Trying to set up a business while still working your “day job” hasn’t been a breeze for me and my two business partners. It’s easy to lose steam after setbacks, especially when you keep thinking to yourself, “If I could just find a few more free hours every week, I would be getting so much accomplished!” It’s important to keep pressing on and not get too discouraged when things aren’t moving at the pace you imagined.

Last fall, we ran a successful Kickstarter campaign. We set our sights on $30,000 from backers, and ended up raining nearly $32,000. It wasn’t an easy feat. As I mentioned, Namakan is a side hustle for all three of us, not to mention I had a baby in the midst of our Kickstarter planning and one of our other founders got married. It was quite challenging to find the time to shoot a video, create the campaign, spread the word, etc., but we made it happen. I literally breastfed a newborn while writing some of our Kickstarter updates. Our hard work paid off when we met our goal just a few hours before the end of our campaign.

Image via

Also, the three of us have been friends for years. People tell you that you shouldn’t go into business with friends. It’s so important to feel like you’re able to speak honestly and openly with your partners, which can be challenging when you also see each other socially. We’ve had a few tough conversations, and each of us try to not take business decisions personally. Ultimately, the three of us have a diverse skill set and work well together. It’s also so fun to see two of my best friends on a regular basis.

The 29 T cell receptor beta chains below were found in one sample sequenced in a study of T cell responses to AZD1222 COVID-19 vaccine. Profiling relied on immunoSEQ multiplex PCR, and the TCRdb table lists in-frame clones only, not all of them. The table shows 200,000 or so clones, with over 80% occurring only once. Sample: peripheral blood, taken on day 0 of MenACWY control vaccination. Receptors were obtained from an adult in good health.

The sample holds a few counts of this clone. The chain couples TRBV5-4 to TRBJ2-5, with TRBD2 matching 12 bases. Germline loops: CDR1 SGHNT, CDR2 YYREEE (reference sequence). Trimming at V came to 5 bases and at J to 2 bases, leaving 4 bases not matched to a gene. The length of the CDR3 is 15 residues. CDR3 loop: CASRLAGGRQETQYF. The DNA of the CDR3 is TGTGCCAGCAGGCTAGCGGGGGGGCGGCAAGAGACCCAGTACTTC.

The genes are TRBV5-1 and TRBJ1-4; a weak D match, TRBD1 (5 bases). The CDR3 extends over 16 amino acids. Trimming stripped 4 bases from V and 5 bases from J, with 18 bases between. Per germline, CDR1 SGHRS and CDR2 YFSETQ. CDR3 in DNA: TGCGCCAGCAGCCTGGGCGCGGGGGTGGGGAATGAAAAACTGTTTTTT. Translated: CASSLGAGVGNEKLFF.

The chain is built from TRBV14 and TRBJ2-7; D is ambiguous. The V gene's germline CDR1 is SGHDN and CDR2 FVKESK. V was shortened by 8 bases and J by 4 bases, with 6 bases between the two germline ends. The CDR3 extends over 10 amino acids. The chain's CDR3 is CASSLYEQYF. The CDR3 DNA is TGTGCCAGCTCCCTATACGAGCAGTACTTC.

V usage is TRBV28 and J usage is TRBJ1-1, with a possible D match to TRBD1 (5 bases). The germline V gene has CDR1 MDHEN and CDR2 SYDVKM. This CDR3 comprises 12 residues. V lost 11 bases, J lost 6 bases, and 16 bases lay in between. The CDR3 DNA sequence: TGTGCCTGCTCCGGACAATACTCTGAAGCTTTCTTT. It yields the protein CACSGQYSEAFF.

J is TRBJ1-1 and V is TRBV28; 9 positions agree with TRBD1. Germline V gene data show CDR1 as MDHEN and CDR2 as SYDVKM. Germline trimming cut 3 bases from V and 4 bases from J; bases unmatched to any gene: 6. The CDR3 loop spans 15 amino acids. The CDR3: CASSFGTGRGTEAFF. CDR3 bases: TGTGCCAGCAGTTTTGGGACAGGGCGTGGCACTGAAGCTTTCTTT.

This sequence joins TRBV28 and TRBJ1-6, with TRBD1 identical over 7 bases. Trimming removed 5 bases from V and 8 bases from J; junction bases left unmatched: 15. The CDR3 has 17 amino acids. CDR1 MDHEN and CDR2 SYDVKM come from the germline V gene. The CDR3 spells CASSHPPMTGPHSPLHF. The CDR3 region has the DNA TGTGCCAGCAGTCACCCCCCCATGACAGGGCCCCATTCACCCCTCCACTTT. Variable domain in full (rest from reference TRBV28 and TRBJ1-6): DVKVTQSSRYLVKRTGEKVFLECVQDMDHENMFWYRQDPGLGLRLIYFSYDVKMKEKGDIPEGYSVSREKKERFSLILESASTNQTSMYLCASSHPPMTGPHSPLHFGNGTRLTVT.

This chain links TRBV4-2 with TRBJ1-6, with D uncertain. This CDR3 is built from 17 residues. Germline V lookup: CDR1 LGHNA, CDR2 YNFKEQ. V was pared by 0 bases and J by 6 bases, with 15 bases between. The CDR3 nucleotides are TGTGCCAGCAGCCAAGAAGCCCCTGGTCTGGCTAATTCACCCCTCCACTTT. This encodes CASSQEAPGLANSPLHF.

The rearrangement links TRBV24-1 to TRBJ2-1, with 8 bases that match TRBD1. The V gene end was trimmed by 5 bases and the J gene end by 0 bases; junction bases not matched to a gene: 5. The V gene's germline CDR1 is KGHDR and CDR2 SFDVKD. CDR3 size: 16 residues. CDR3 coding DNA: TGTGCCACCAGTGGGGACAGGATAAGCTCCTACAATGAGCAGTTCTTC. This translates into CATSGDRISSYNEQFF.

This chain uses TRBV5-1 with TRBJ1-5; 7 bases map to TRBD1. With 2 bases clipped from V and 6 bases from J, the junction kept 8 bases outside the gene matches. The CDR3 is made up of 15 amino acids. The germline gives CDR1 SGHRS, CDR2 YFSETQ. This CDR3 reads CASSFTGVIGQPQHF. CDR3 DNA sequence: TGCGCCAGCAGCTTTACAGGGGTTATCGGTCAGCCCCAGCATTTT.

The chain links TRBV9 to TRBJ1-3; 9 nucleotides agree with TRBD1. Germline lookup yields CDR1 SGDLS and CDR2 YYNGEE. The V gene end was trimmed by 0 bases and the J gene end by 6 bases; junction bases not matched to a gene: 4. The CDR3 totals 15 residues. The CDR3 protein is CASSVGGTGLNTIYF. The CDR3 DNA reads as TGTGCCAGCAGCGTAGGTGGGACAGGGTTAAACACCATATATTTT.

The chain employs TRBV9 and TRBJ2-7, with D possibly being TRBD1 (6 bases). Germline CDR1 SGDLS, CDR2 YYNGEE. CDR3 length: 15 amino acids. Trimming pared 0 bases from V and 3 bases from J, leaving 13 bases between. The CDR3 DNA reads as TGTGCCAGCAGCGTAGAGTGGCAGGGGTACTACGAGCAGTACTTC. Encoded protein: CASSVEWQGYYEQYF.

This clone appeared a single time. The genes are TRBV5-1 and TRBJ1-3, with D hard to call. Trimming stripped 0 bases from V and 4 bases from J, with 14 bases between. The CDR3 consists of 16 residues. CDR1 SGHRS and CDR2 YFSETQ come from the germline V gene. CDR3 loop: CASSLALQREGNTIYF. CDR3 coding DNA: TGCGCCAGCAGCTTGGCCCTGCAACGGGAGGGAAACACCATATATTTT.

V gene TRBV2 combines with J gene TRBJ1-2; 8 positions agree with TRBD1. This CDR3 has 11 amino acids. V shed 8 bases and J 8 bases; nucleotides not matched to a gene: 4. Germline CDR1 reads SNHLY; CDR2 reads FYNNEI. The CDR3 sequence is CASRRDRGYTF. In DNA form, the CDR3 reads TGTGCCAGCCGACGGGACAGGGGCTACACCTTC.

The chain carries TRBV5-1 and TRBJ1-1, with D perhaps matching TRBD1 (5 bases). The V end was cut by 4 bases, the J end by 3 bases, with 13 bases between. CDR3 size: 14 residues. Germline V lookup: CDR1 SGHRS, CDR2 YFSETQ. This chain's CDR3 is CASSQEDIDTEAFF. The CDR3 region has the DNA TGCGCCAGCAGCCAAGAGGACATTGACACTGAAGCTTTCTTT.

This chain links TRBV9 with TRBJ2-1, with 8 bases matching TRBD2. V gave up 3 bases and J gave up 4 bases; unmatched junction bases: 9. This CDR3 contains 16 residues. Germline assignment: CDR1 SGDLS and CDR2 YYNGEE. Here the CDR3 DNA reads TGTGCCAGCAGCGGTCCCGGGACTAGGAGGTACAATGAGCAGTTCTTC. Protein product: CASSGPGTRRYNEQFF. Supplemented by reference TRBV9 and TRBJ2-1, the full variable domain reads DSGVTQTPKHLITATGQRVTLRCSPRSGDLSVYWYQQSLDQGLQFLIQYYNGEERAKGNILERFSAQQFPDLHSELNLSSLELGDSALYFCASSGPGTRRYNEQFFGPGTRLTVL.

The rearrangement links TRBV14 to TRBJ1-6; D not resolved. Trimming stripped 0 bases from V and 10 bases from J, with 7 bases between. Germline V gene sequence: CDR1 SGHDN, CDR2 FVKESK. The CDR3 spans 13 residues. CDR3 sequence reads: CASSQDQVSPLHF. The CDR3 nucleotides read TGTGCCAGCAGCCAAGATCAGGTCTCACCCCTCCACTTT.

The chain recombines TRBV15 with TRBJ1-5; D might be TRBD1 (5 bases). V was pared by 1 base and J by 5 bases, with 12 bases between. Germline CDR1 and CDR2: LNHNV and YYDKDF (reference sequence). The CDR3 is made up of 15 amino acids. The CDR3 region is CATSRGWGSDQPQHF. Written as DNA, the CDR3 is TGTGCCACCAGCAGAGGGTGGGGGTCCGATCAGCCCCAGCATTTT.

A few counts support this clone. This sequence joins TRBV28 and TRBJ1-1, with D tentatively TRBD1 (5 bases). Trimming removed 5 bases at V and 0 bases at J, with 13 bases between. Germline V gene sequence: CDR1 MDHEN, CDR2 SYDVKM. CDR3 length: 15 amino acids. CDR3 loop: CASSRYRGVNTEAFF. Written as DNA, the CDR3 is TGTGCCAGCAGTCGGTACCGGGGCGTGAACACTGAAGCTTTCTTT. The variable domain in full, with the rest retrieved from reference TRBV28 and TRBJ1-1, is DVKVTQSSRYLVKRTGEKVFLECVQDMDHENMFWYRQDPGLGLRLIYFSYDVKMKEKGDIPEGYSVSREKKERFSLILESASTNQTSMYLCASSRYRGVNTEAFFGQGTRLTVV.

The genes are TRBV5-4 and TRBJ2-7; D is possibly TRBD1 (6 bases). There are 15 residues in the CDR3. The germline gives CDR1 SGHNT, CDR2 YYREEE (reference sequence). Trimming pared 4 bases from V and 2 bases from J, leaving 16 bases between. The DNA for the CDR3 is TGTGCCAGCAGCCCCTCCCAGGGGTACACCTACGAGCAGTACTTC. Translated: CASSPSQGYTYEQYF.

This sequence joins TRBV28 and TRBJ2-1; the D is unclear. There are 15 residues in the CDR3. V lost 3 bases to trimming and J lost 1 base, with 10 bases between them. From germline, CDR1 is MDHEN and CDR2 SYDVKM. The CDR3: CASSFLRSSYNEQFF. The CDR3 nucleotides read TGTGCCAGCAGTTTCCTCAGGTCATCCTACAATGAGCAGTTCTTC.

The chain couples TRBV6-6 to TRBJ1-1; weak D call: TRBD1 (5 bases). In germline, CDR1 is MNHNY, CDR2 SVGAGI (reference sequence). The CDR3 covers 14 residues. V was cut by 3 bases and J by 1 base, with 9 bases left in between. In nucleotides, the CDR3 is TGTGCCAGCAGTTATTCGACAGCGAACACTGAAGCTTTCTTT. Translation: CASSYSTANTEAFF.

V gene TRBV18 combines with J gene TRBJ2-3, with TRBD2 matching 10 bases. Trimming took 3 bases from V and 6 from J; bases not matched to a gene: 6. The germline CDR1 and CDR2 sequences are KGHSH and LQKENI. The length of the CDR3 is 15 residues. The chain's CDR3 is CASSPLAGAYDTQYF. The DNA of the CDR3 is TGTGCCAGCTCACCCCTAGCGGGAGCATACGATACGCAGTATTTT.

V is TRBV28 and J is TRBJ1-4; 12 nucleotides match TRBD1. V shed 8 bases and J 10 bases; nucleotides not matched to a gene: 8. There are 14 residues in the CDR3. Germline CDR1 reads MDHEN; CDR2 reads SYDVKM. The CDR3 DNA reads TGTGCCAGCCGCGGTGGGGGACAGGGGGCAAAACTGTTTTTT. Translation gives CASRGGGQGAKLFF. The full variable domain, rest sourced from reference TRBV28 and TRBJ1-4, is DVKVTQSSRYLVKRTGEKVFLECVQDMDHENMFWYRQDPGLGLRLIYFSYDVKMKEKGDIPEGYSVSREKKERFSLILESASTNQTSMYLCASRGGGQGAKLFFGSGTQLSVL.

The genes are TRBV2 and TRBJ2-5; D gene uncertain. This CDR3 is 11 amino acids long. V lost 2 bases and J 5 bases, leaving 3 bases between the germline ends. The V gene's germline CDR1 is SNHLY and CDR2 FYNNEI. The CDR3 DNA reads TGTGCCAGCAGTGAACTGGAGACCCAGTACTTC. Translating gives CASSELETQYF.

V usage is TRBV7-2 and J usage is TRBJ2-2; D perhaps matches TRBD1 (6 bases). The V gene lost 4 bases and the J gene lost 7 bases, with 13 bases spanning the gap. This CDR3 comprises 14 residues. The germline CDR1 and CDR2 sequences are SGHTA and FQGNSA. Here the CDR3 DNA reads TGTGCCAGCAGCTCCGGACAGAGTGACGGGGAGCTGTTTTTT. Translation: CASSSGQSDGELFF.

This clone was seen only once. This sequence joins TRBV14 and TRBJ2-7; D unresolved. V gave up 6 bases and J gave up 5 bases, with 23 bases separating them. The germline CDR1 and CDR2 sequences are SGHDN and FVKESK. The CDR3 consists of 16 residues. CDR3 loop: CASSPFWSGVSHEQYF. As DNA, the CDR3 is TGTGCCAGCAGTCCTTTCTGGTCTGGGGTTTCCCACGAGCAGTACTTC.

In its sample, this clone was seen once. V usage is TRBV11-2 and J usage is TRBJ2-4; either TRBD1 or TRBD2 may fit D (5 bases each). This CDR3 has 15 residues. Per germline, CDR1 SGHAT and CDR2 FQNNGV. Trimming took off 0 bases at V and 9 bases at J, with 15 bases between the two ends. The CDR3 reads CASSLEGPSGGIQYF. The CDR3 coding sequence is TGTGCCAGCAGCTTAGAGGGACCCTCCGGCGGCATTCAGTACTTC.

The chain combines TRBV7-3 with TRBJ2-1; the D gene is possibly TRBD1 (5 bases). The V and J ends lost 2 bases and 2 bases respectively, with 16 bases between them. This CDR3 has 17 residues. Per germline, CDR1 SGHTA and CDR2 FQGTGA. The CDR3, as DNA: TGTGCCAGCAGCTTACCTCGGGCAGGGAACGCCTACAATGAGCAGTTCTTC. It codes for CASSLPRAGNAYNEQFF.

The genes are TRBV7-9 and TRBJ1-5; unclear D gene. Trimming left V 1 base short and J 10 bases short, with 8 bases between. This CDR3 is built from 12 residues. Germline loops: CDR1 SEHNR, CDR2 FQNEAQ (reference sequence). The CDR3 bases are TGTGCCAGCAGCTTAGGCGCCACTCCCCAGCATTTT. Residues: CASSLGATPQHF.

Image via

To help us stay organized and on track we have a standing meeting every Wednesday morning before work. This allows us to get on the same page, talk about tasks for the upcoming weeks and delegate. We use Trello to track our outstanding to-dos, and try to check in regularly throughout the week.

Building your own business takes time. We hoped to launch our business in the fall of 2015. In reality, our first run won’t be completed until early 2017! We’ve learned to be patient. When things haven’t gone as originally envisioned, we’ve taken time together to reevaluate. We’ve learned not to be afraid of moving in a new direction.   We went through many iterations of our business and product before pressing go.

Even though things move slowly, seeing our progress is incredibly motivating. For example, the day our first REAL prototype arrived gave us all a needed boost. It was so, so exciting to see our vision become a reality. Seeing people’s reaction to our product in-person has also been incredibly rewarding. We get so many “wow, this is stunning!” or “I can’t believe how soft this faux fur is!” Comments like this let us know we’re heading in the right direction.”

Check out Namakan Fur at to stay warm and beautiful inside and out.


Previous Story
Next Story

You Might Also Like

  • Allison T.
    February 7, 2017 at 9:13 am

    Incredible and inspiring story! I love what you have done with faux fur!

    • Melessa
      February 7, 2017 at 9:54 am

      I think it’s clever too!

  • Bart
    February 9, 2017 at 3:55 pm

    Making connections with mentors and people that could help them get things started – so important.

    • Melessa
      February 9, 2017 at 8:25 pm

      I agree. Connections are so important.

    %d bloggers like this: